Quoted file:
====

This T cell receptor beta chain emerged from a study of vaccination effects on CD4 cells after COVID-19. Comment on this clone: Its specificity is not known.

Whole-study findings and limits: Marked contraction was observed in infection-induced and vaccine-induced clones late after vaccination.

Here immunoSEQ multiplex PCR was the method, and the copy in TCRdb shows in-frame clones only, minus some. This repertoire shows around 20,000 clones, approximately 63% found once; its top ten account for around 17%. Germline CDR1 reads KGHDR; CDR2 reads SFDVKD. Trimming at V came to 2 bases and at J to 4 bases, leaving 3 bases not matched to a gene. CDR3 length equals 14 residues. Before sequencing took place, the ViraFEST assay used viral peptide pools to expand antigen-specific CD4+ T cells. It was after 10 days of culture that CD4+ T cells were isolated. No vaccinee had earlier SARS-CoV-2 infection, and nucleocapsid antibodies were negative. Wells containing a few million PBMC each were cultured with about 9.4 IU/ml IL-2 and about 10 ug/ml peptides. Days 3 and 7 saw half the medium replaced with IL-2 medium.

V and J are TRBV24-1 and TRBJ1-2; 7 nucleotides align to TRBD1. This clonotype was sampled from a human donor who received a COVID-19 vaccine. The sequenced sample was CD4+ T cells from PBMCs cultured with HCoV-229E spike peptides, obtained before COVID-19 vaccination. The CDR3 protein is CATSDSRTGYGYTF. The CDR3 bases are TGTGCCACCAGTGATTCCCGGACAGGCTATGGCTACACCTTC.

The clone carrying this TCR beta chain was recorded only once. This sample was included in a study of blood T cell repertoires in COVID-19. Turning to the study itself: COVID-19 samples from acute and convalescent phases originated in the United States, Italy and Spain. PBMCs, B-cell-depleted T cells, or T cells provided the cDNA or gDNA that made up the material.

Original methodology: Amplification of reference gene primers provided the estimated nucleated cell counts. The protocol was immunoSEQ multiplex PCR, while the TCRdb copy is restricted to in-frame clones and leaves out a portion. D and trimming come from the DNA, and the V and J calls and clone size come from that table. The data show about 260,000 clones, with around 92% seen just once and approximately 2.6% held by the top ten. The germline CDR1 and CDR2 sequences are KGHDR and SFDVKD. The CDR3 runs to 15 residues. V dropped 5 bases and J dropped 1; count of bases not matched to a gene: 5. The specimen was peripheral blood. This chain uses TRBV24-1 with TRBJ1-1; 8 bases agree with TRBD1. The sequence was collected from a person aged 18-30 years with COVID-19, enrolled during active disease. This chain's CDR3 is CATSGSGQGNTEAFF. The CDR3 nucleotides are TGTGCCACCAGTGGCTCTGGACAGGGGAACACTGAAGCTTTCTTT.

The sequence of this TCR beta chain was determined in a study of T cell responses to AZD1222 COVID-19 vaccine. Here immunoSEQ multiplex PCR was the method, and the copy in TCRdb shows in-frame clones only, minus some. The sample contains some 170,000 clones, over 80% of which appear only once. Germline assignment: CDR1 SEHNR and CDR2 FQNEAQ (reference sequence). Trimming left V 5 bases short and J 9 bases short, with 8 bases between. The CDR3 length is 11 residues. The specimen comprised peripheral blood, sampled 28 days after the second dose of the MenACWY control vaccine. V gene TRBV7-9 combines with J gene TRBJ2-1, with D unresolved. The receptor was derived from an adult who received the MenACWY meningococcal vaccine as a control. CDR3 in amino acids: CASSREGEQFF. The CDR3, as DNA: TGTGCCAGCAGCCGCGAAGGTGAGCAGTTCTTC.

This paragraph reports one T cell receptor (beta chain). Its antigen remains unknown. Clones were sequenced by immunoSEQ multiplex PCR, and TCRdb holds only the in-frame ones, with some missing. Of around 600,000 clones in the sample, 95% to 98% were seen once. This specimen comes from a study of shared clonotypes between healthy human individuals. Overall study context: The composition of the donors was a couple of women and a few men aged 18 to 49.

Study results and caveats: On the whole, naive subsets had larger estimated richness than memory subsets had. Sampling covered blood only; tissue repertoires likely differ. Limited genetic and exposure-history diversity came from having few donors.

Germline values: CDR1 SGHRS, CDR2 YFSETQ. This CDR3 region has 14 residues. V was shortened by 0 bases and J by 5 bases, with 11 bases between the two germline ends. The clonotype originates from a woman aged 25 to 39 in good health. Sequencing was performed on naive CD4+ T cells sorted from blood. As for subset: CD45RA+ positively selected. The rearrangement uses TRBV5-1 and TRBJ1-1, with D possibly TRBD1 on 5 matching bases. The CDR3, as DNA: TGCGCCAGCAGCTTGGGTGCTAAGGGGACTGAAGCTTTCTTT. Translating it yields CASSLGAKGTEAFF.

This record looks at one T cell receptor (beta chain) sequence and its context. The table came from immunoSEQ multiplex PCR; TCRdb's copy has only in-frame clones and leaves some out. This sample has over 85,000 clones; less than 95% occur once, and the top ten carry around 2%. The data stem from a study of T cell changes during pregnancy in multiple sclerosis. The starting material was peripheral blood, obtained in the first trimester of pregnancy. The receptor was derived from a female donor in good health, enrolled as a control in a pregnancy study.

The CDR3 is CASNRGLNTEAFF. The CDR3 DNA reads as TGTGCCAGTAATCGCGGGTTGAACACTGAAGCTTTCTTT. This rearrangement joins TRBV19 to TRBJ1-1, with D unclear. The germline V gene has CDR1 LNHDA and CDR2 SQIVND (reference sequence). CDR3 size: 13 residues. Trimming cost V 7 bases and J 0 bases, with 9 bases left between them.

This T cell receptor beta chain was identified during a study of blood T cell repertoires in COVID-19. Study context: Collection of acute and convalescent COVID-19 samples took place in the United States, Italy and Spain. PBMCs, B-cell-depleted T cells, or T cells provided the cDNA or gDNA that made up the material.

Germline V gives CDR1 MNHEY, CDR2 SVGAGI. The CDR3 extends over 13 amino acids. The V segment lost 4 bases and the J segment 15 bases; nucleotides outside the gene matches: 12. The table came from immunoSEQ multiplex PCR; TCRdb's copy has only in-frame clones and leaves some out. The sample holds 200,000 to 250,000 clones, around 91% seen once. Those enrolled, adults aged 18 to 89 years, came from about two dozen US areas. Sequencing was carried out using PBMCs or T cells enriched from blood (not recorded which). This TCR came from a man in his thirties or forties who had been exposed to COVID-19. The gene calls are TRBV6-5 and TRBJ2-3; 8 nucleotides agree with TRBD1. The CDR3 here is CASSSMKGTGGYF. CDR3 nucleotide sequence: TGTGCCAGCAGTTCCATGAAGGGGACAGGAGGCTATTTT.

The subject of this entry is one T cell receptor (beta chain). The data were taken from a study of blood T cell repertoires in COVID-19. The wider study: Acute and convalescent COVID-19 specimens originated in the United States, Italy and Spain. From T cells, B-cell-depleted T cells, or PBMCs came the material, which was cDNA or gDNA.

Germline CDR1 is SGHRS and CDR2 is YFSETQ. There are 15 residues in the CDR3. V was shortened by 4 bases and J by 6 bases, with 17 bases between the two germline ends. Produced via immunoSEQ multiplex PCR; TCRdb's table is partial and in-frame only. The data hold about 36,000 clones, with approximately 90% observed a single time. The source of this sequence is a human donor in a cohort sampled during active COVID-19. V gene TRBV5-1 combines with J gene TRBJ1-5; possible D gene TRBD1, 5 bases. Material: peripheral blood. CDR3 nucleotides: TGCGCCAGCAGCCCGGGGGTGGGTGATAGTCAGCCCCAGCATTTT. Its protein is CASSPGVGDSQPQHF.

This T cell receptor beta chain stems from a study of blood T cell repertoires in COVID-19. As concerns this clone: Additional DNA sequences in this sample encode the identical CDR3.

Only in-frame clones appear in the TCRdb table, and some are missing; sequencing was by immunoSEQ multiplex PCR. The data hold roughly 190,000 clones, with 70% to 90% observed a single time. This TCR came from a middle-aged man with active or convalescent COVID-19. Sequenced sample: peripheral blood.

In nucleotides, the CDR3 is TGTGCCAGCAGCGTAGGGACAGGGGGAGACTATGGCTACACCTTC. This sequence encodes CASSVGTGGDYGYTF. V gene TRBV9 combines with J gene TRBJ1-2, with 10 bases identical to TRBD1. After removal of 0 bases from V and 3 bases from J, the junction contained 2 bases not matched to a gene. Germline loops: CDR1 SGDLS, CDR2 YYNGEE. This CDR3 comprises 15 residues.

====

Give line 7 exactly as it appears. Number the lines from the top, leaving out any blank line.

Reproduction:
The sequence of this TCR beta chain was determined in a study of T cell responses to AZD1222 COVID-19 vaccine. Here immunoSEQ multiplex PCR was the method, and the copy in TCRdb shows in-frame clones only, minus some. The sample contains some 170,000 clones, over 80% of which appear only once. Germline assignment: CDR1 SEHNR and CDR2 FQNEAQ (reference sequence). Trimming left V 5 bases short and J 9 bases short, with 8 bases between. The CDR3 length is 11 residues. The specimen comprised peripheral blood, sampled 28 days after the second dose of the MenACWY control vaccine. V gene TRBV7-9 combines with J gene TRBJ2-1, with D unresolved. The receptor was derived from an adult who received the MenACWY meningococcal vaccine as a control. CDR3 in amino acids: CASSREGEQFF. The CDR3, as DNA: TGTGCCAGCAGCCGCGAAGGTGAGCAGTTCTTC.